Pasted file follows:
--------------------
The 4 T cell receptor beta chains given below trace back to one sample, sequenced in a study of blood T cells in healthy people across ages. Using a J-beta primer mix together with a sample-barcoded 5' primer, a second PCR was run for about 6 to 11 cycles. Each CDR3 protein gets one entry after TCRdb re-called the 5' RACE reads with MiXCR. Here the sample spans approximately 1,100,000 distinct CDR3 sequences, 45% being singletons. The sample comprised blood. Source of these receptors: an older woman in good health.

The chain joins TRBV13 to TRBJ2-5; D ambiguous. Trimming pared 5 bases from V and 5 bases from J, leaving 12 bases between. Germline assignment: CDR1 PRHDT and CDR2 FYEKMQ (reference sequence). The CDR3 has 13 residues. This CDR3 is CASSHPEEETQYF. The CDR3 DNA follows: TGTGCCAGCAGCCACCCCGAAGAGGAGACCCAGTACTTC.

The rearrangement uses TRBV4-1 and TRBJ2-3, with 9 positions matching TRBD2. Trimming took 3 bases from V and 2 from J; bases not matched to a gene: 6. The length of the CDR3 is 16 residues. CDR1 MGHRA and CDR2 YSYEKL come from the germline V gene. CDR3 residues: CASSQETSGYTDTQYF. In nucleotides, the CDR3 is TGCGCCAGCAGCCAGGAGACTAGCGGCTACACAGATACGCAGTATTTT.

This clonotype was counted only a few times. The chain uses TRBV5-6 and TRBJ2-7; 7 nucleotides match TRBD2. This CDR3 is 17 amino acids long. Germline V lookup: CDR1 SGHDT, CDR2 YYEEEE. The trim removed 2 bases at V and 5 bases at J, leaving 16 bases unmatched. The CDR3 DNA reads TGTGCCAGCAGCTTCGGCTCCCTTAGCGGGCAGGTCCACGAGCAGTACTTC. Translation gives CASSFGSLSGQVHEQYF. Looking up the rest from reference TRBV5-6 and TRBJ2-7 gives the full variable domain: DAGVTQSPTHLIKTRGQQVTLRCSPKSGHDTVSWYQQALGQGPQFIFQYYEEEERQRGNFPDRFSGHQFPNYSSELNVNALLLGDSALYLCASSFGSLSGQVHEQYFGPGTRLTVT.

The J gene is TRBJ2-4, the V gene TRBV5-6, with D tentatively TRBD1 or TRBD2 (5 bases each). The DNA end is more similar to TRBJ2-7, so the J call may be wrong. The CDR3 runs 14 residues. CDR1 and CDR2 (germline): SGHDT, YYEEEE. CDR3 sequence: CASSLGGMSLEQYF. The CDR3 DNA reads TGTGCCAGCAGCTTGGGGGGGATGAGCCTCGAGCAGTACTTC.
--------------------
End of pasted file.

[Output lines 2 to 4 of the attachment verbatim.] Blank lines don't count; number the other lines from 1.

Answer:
The chain joins TRBV13 to TRBJ2-5; D ambiguous. Trimming pared 5 bases from V and 5 bases from J, leaving 12 bases between. Germline assignment: CDR1 PRHDT and CDR2 FYEKMQ (reference sequence). The CDR3 has 13 residues. This CDR3 is CASSHPEEETQYF. The CDR3 DNA follows: TGTGCCAGCAGCCACCCCGAAGAGGAGACCCAGTACTTC.

The rearrangement uses TRBV4-1 and TRBJ2-3, with 9 positions matching TRBD2. Trimming took 3 bases from V and 2 from J; bases not matched to a gene: 6. The length of the CDR3 is 16 residues. CDR1 MGHRA and CDR2 YSYEKL come from the germline V gene. CDR3 residues: CASSQETSGYTDTQYF. In nucleotides, the CDR3 is TGCGCCAGCAGCCAGGAGACTAGCGGCTACACAGATACGCAGTATTTT.

This clonotype was counted only a few times. The chain uses TRBV5-6 and TRBJ2-7; 7 nucleotides match TRBD2. This CDR3 is 17 amino acids long. Germline V lookup: CDR1 SGHDT, CDR2 YYEEEE. The trim removed 2 bases at V and 5 bases at J, leaving 16 bases unmatched. The CDR3 DNA reads TGTGCCAGCAGCTTCGGCTCCCTTAGCGGGCAGGTCCACGAGCAGTACTTC. Translation gives CASSFGSLSGQVHEQYF. Looking up the rest from reference TRBV5-6 and TRBJ2-7 gives the full variable domain: DAGVTQSPTHLIKTRGQQVTLRCSPKSGHDTVSWYQQALGQGPQFIFQYYEEEERQRGNFPDRFSGHQFPNYSSELNVNALLLGDSALYLCASSFGSLSGQVHEQYFGPGTRLTVT.